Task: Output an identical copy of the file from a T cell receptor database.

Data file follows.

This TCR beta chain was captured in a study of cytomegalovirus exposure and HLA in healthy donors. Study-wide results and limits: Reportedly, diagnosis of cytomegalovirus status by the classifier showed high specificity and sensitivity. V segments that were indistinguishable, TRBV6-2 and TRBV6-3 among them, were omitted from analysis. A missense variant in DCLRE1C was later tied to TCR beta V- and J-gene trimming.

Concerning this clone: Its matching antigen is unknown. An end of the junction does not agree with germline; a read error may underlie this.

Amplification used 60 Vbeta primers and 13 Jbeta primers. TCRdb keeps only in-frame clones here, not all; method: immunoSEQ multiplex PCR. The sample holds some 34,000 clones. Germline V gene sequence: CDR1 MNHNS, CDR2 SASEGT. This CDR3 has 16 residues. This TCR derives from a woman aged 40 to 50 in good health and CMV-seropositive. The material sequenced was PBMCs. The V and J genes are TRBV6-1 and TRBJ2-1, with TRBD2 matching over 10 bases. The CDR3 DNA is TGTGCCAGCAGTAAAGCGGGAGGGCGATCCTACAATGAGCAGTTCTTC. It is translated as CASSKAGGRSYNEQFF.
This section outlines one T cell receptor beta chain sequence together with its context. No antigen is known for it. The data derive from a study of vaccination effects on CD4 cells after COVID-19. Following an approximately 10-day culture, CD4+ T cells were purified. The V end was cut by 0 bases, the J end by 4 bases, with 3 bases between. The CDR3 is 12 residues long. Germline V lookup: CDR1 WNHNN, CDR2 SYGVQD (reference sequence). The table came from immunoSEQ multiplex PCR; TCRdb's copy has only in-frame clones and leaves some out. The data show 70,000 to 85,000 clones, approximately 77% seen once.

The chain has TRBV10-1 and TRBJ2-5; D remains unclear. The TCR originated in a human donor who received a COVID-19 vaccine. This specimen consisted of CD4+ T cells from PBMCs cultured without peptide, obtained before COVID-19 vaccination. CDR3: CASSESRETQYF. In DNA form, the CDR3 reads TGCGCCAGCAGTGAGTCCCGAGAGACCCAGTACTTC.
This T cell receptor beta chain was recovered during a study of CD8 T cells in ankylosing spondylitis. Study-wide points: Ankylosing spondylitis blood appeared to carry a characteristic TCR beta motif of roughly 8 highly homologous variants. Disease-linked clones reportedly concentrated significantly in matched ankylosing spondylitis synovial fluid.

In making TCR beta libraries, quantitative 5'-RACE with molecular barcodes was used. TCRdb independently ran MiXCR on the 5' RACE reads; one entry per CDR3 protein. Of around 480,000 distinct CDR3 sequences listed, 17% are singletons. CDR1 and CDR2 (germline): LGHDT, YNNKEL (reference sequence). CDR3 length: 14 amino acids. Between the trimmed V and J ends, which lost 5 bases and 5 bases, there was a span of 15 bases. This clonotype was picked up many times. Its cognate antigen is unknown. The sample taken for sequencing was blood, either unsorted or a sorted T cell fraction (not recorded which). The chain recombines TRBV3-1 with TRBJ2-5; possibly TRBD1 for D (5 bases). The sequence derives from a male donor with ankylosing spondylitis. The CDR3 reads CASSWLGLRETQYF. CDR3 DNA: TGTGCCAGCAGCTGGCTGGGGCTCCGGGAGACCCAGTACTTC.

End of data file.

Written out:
This TCR beta chain was captured in a study of cytomegalovirus exposure and HLA in healthy donors. Study-wide results and limits: Reportedly, diagnosis of cytomegalovirus status by the classifier showed high specificity and sensitivity. V segments that were indistinguishable, TRBV6-2 and TRBV6-3 among them, were omitted from analysis. A missense variant in DCLRE1C was later tied to TCR beta V- and J-gene trimming.

Concerning this clone: Its matching antigen is unknown. An end of the junction does not agree with germline; a read error may underlie this.

Amplification used 60 Vbeta primers and 13 Jbeta primers. TCRdb keeps only in-frame clones here, not all; method: immunoSEQ multiplex PCR. The sample holds some 34,000 clones. Germline V gene sequence: CDR1 MNHNS, CDR2 SASEGT. This CDR3 has 16 residues. This TCR derives from a woman aged 40 to 50 in good health and CMV-seropositive. The material sequenced was PBMCs. The V and J genes are TRBV6-1 and TRBJ2-1, with TRBD2 matching over 10 bases. The CDR3 DNA is TGTGCCAGCAGTAAAGCGGGAGGGCGATCCTACAATGAGCAGTTCTTC. It is translated as CASSKAGGRSYNEQFF.
This section outlines one T cell receptor beta chain sequence together with its context. No antigen is known for it. The data derive from a study of vaccination effects on CD4 cells after COVID-19. Following an approximately 10-day culture, CD4+ T cells were purified. The V end was cut by 0 bases, the J end by 4 bases, with 3 bases between. The CDR3 is 12 residues long. Germline V lookup: CDR1 WNHNN, CDR2 SYGVQD (reference sequence). The table came from immunoSEQ multiplex PCR; TCRdb's copy has only in-frame clones and leaves some out. The data show 70,000 to 85,000 clones, approximately 77% seen once.

The chain has TRBV10-1 and TRBJ2-5; D remains unclear. The TCR originated in a human donor who received a COVID-19 vaccine. This specimen consisted of CD4+ T cells from PBMCs cultured without peptide, obtained before COVID-19 vaccination. CDR3: CASSESRETQYF. In DNA form, the CDR3 reads TGCGCCAGCAGTGAGTCCCGAGAGACCCAGTACTTC.
This T cell receptor beta chain was recovered during a study of CD8 T cells in ankylosing spondylitis. Study-wide points: Ankylosing spondylitis blood appeared to carry a characteristic TCR beta motif of roughly 8 highly homologous variants. Disease-linked clones reportedly concentrated significantly in matched ankylosing spondylitis synovial fluid.

In making TCR beta libraries, quantitative 5'-RACE with molecular barcodes was used. TCRdb independently ran MiXCR on the 5' RACE reads; one entry per CDR3 protein. Of around 480,000 distinct CDR3 sequences listed, 17% are singletons. CDR1 and CDR2 (germline): LGHDT, YNNKEL (reference sequence). CDR3 length: 14 amino acids. Between the trimmed V and J ends, which lost 5 bases and 5 bases, there was a span of 15 bases. This clonotype was picked up many times. Its cognate antigen is unknown. The sample taken for sequencing was blood, either unsorted or a sorted T cell fraction (not recorded which). The chain recombines TRBV3-1 with TRBJ2-5; possibly TRBD1 for D (5 bases). The sequence derives from a male donor with ankylosing spondylitis. The CDR3 reads CASSWLGLRETQYF. CDR3 DNA: TGTGCCAGCAGCTGGCTGGGGCTCCGGGAGACCCAGTACTTC.